When people talk about having “a cup of coffee,” they don’t necessarily mean 8 ounces (236 milliliters). For example, many people go for the large size of coffee at McDonald’s restaurants and Starbucks, at 20 ounces (591 milliliters). Or at home, they may have a 12- to 16-ounce mug.
So when you read guides online that say an 8-ounce cup of drip java has about 163 mg of caffeine, you can more than double the amount of the stimulating chemical for a 20-ounce size. Drip coffee is the kind that drips through a filter to produce that cup or mug of the elixir that so many people say they can’t start their day without.
The question is of great concern because in the United States, drowsy driving kills an estimated ~800 people a year in 90,000-some accidents, says the National Sleep Foundation in its article How To Stay Awake On The Road .
The AAA says the numbers are even more alarming than what the NSF announced:
The AAA Foundation for Traffic Safety estimates that an average of 328,000 annual crashes in the U.S. involve a drowsy driver, including 109,000 that result in injuries and 6,400 that involve a fatality. The National Transportation Safety Board also included “reduce fatigue-related accidents” on its 2017-2018 Most Wanted List of the 10 most critical changes needed to reduce transportation accidents and save lives. 
Is getting a caffeine fix really bad for pregnant women?
We’re going to try to answer this million-dollar question by putting together the various research and studies we’ve found on the topic and try to help you ladies come up with not just an answer, but a solution.
The long-term practices are to get a good, healthy diet; sleep on a regular schedule, at least 7 hours a night (or day, if you work the graveyard shift); and exercise regularly to stay physically fit.
The short-term practices are more detailed. And we can all take a hint from truck drivers, who are experts in driving long distances and staying awake.
Underlying both the short-term and long-term practices is judicious use of caffeine. If you rely too much on caffeine, one study finds , you run the risk of crashing. For truckers who get a good, healthy amount of caffeine, another study found , they can avoid crashes and save lives.
For many truckers, the fight to stay awake is a daily (or nightly) one.
You should follow the long-term tips of getting a good diet, exercising plenty, and getting on a good sleep schedule that we at Viter Energy Mints outlined in this blog  to help truckers. Those three strategies, plus judicial use of caffeine, can save lives.
For some short-term tips on staying awake on the road, read on.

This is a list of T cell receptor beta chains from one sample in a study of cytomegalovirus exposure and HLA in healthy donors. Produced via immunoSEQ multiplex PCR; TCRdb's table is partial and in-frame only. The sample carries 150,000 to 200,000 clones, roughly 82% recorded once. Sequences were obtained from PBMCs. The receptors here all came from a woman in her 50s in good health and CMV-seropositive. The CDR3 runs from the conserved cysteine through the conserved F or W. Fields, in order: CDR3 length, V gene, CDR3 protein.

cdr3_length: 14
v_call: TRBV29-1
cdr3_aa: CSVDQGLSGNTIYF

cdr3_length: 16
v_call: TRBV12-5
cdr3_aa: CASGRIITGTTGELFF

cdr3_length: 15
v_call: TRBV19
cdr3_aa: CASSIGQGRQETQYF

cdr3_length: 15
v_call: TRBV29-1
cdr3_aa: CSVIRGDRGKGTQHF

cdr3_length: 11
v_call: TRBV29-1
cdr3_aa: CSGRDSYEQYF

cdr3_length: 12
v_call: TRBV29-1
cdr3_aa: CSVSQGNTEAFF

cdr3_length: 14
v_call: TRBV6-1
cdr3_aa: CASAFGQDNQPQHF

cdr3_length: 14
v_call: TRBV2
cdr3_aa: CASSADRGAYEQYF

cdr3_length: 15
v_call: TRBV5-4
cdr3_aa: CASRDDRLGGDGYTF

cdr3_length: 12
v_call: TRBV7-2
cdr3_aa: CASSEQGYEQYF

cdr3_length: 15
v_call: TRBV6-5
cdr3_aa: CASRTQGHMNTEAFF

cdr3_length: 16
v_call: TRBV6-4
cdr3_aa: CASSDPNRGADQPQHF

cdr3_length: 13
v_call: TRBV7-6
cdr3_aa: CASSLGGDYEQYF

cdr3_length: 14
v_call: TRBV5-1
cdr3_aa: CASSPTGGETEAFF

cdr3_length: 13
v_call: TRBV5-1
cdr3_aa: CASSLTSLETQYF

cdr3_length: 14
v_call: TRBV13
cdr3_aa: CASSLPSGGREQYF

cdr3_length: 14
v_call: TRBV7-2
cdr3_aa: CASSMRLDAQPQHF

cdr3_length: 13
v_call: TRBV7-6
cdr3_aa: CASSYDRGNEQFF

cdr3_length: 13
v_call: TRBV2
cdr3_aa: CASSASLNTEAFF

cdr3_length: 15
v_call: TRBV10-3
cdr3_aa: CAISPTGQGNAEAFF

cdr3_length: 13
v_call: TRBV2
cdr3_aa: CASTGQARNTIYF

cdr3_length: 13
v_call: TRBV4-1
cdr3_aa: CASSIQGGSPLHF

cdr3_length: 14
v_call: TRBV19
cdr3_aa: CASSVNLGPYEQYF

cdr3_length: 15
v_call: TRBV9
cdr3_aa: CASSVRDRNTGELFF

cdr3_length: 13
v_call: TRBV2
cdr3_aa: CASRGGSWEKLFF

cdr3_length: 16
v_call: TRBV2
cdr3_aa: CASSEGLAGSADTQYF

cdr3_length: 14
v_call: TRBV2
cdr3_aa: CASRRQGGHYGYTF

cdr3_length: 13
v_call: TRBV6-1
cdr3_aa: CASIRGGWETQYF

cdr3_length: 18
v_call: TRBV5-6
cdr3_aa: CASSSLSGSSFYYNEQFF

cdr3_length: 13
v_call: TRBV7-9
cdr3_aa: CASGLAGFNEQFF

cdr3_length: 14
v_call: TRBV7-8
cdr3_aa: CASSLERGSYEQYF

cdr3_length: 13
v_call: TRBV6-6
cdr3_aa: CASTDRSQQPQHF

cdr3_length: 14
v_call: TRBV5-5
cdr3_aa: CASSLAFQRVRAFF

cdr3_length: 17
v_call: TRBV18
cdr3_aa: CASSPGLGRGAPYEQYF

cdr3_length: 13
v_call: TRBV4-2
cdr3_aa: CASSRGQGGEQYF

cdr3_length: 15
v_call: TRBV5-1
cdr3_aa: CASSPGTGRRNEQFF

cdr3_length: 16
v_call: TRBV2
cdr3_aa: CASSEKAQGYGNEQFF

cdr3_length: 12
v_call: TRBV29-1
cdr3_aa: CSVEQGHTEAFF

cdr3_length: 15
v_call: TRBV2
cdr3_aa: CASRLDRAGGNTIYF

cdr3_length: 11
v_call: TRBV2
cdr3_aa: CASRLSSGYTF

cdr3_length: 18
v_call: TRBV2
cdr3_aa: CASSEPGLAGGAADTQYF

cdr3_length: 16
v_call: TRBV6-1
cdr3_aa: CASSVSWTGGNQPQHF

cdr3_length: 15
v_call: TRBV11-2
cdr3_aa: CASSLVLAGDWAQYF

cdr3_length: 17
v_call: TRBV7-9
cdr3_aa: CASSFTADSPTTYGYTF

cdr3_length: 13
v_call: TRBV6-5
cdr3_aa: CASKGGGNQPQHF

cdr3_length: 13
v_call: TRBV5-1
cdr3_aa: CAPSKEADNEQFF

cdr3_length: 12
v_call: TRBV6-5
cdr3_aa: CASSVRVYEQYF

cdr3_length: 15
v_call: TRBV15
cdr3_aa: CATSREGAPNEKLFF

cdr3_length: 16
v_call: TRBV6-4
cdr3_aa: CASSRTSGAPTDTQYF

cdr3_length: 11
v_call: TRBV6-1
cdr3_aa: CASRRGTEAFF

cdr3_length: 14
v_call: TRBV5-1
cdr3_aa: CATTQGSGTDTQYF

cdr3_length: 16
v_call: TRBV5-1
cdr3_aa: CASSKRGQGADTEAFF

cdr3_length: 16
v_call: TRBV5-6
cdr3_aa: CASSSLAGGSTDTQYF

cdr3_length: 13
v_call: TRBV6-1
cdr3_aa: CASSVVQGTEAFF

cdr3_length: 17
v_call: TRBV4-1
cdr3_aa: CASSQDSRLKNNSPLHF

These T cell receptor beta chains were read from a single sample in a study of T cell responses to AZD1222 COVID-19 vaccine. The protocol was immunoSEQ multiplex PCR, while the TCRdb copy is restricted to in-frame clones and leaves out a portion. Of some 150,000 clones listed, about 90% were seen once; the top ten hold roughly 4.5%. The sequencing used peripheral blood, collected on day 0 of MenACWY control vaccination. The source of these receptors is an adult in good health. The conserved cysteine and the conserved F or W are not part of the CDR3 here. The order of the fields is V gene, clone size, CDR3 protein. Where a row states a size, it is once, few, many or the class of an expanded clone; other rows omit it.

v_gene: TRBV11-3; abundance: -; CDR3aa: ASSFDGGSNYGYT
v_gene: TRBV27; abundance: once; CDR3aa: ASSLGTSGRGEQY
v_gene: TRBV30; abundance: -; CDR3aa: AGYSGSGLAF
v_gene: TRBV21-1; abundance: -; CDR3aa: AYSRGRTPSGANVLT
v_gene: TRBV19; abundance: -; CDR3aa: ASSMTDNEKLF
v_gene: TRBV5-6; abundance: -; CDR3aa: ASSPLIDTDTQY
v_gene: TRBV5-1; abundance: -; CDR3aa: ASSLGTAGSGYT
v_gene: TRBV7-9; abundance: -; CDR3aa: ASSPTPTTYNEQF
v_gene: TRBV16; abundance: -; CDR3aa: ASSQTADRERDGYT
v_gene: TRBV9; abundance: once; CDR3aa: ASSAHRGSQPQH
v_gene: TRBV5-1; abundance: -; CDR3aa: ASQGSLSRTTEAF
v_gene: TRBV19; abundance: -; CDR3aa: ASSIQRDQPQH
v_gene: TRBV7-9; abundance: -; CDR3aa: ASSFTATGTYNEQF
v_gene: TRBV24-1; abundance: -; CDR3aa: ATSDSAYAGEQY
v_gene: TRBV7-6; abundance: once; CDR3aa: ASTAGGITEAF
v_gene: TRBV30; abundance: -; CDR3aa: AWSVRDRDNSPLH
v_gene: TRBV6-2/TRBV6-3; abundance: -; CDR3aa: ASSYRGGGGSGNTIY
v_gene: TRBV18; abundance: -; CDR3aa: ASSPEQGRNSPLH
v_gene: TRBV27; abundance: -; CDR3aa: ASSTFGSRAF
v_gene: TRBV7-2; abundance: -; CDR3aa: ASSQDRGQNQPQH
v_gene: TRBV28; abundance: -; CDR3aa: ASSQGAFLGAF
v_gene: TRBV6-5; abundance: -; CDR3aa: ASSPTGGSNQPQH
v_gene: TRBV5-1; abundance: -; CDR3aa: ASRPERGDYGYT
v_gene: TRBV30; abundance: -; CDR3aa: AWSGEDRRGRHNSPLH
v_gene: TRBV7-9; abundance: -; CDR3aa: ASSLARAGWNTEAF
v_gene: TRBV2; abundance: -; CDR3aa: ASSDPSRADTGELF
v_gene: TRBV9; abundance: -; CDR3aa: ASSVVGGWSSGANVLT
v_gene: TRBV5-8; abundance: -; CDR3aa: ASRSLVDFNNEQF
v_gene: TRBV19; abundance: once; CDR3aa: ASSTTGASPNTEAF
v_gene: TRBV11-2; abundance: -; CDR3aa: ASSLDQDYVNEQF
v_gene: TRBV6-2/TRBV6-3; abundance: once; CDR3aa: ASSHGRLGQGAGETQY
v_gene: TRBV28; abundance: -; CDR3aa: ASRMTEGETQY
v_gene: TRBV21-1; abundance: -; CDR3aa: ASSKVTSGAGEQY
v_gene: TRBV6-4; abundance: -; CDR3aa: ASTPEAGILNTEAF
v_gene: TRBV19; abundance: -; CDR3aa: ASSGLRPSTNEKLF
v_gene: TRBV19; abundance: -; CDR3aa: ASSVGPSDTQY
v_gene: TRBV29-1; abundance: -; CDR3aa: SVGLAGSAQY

Truckers have a way to help save their lives and the lives of others: caffeine. A 2013 study found that truckers who consume caffeine are 63% less likely to crash . The American Association for the Advancement of Science writes:
Long distance commercial drivers who consume caffeinated substances such as coffee or energy drinks, to stay awake while driving, are significantly less likely to crash than those who do not, even though they drive longer distances and sleep less, finds a study published today on bmj.com.
Do you find yourself heading to the coffee-maker straight from bed? Then you’re one of 62% Americans who drink coffee every single day. Call it a morning ritual or a habit that can’t be shaken, but it’s pure unadulterated java love. But are you addicted to it? Here's how you'll know if you are and how to dial it down.
Coffee is the top-of-mind source of caffeine, which is a natural substance that’s considered a stimulant, something that promotes alertness. It can heighten mood and make you happy, improve reaction time, and elevate mental performance. 
Microdosing has become so popular these days – and for all the right reasons. A trend in Silicon Valley, microdosing has a become a common practice of ingesting minimal doses of a substance – say one-tenth or one-twentieth of what’s normal.
The point is to reap all the positive effects of a substance and steer clear of the negative. Microdosing is perceived to boost cognitive functions – such as improve concentration – and increase energy levels.
The practice has been perceived to be so effective that some have repurposed and applied it to caffeine.
Is there a big difference between synthetic and natural caffeine? Which gives a stronger jolt? Does it even matter?
Natural caffeine in coffee, tea, and chocolate is much less common than the synthetic caffeine found in so many other products.
Caffeine is found in plant species such as the more popular ones like Coffea arabica and Coffea robusta, as well as tea leaves, kola nuts, cacao beans, Yerba mate and guarana berries.
Not only does naturally-occurring caffeine from said plants keep your cognitive functions at their peak, but it also contains antioxidants that help you fight illnesses like cancer and Alzheimer’s.
Caffeine is NOT addictive, but it sure is habit-forming. You don’t hear about coffee addicts robbing stores and hijacking motorists to get money for a fix. That’s because while caffeine does cause dependence, it isn’t in the same category as opiates or alcohol.